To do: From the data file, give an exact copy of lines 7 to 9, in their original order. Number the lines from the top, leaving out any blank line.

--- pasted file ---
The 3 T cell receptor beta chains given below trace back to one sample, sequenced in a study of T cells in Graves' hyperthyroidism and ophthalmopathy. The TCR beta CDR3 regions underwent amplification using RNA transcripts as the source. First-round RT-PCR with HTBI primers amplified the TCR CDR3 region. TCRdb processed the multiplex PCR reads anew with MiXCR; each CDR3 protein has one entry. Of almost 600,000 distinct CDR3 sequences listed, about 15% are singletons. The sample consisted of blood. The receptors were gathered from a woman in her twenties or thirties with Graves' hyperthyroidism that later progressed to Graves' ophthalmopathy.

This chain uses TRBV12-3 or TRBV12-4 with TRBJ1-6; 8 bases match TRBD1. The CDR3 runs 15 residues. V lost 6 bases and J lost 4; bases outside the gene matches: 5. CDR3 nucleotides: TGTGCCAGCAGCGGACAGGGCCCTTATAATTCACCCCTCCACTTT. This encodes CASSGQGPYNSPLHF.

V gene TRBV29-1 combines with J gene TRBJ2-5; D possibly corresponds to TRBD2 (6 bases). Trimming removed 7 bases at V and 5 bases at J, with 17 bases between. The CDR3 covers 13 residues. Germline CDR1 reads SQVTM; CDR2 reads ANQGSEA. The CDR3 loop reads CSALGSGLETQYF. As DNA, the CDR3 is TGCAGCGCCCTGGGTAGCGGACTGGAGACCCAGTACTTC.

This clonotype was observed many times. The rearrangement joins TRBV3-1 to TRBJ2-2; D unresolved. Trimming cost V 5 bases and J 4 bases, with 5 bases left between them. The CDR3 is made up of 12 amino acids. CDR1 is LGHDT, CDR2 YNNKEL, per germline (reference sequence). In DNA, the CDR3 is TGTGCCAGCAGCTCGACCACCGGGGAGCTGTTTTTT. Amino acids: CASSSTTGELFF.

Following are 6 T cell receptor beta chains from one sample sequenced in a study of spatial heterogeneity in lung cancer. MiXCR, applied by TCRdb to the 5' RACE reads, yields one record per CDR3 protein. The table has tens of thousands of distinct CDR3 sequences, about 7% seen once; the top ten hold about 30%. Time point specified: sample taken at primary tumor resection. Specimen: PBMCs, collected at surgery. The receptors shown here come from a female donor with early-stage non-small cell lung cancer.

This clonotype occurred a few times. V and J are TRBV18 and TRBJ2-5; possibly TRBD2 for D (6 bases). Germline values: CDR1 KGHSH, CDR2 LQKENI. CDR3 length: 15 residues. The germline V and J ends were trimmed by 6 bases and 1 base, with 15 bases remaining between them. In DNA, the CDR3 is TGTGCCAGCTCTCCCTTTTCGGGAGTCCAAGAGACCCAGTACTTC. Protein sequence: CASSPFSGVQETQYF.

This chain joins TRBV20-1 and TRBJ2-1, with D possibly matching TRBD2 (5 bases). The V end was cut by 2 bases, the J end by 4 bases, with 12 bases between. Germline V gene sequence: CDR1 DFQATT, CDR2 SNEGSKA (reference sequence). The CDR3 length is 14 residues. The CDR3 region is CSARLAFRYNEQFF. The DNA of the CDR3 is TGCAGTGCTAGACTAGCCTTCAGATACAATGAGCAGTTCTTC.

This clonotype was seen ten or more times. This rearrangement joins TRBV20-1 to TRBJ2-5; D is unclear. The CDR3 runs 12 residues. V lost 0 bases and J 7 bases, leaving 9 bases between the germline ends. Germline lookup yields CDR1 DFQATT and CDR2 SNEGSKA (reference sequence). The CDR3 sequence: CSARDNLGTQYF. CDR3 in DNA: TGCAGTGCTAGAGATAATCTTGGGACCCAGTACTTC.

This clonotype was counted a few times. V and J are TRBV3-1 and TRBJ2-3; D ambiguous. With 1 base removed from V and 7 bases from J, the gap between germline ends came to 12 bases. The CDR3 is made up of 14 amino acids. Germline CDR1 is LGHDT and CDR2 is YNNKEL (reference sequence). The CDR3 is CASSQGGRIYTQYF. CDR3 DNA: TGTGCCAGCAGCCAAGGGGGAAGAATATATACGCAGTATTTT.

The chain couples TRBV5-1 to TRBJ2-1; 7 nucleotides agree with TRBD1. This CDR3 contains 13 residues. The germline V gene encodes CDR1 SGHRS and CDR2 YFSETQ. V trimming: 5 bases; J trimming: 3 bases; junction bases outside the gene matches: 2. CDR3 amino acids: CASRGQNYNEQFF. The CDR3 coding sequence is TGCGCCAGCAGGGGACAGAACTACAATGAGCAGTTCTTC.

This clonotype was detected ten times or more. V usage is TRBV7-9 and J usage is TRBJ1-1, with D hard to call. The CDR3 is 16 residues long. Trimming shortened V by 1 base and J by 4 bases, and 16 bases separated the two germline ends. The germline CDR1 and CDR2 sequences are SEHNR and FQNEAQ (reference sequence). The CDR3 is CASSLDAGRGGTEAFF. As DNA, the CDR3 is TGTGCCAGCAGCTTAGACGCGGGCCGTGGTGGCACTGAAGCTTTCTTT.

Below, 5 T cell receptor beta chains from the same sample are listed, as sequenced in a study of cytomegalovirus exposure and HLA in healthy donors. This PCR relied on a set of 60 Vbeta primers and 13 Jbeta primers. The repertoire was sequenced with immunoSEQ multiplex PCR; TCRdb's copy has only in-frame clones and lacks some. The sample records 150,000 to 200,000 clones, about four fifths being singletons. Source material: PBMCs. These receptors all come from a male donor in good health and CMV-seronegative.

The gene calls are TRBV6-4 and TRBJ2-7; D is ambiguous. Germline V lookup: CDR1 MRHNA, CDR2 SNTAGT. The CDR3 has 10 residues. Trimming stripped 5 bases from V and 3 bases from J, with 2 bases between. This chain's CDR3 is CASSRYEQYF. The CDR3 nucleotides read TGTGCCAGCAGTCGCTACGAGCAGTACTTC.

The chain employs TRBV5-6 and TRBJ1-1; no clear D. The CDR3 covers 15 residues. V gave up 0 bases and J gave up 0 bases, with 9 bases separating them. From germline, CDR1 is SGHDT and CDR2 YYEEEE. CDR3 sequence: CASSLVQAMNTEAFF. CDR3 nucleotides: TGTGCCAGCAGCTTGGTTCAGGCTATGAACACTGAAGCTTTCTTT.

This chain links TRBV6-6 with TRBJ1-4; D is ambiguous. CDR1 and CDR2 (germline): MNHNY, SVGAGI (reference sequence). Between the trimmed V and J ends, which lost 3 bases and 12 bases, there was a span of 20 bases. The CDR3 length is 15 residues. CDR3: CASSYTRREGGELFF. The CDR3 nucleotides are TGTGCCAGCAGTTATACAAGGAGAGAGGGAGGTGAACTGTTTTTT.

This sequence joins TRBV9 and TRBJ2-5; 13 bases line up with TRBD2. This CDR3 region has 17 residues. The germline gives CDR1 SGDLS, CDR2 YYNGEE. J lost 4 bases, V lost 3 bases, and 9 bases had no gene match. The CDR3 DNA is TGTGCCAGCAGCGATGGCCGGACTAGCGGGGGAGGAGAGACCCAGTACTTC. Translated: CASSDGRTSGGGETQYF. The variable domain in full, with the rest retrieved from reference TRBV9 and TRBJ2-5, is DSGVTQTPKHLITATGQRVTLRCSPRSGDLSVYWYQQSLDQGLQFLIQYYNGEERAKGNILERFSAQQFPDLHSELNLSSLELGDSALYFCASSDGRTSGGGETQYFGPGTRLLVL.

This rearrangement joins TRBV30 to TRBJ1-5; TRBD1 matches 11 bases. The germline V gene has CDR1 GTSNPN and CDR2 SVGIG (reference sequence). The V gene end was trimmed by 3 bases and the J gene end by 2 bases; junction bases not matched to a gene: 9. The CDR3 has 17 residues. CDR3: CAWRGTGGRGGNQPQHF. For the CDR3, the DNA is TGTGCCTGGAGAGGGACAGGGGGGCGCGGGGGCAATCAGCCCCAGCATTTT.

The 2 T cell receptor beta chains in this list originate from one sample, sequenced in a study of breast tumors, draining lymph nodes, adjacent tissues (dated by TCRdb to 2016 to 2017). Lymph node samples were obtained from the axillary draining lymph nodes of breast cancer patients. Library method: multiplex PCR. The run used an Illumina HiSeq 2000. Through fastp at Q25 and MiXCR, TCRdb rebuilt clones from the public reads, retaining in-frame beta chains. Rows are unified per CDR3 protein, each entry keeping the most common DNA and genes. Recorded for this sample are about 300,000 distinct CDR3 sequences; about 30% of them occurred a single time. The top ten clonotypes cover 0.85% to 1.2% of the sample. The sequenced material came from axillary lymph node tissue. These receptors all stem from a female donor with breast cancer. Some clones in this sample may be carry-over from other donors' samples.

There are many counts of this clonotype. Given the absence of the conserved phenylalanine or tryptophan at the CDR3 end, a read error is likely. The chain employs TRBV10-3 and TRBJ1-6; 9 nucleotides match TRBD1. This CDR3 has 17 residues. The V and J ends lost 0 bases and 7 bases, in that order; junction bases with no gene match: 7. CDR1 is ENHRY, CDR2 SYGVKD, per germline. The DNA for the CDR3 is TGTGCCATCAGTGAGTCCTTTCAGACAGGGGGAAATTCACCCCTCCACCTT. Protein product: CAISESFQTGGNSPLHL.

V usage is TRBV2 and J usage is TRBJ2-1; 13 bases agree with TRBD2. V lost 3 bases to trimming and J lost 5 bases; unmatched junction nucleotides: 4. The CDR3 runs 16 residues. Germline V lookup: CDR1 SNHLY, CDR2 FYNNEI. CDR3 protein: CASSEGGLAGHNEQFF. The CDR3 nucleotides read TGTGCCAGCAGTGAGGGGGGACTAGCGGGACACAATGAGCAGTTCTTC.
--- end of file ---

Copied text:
This chain joins TRBV20-1 and TRBJ2-1, with D possibly matching TRBD2 (5 bases). The V end was cut by 2 bases, the J end by 4 bases, with 12 bases between. Germline V gene sequence: CDR1 DFQATT, CDR2 SNEGSKA (reference sequence). The CDR3 length is 14 residues. The CDR3 region is CSARLAFRYNEQFF. The DNA of the CDR3 is TGCAGTGCTAGACTAGCCTTCAGATACAATGAGCAGTTCTTC.

This clonotype was seen ten or more times. This rearrangement joins TRBV20-1 to TRBJ2-5; D is unclear. The CDR3 runs 12 residues. V lost 0 bases and J 7 bases, leaving 9 bases between the germline ends. Germline lookup yields CDR1 DFQATT and CDR2 SNEGSKA (reference sequence). The CDR3 sequence: CSARDNLGTQYF. CDR3 in DNA: TGCAGTGCTAGAGATAATCTTGGGACCCAGTACTTC.

This clonotype was counted a few times. V and J are TRBV3-1 and TRBJ2-3; D ambiguous. With 1 base removed from V and 7 bases from J, the gap between germline ends came to 12 bases. The CDR3 is made up of 14 amino acids. Germline CDR1 is LGHDT and CDR2 is YNNKEL (reference sequence). The CDR3 is CASSQGGRIYTQYF. CDR3 DNA: TGTGCCAGCAGCCAAGGGGGAAGAATATATACGCAGTATTTT.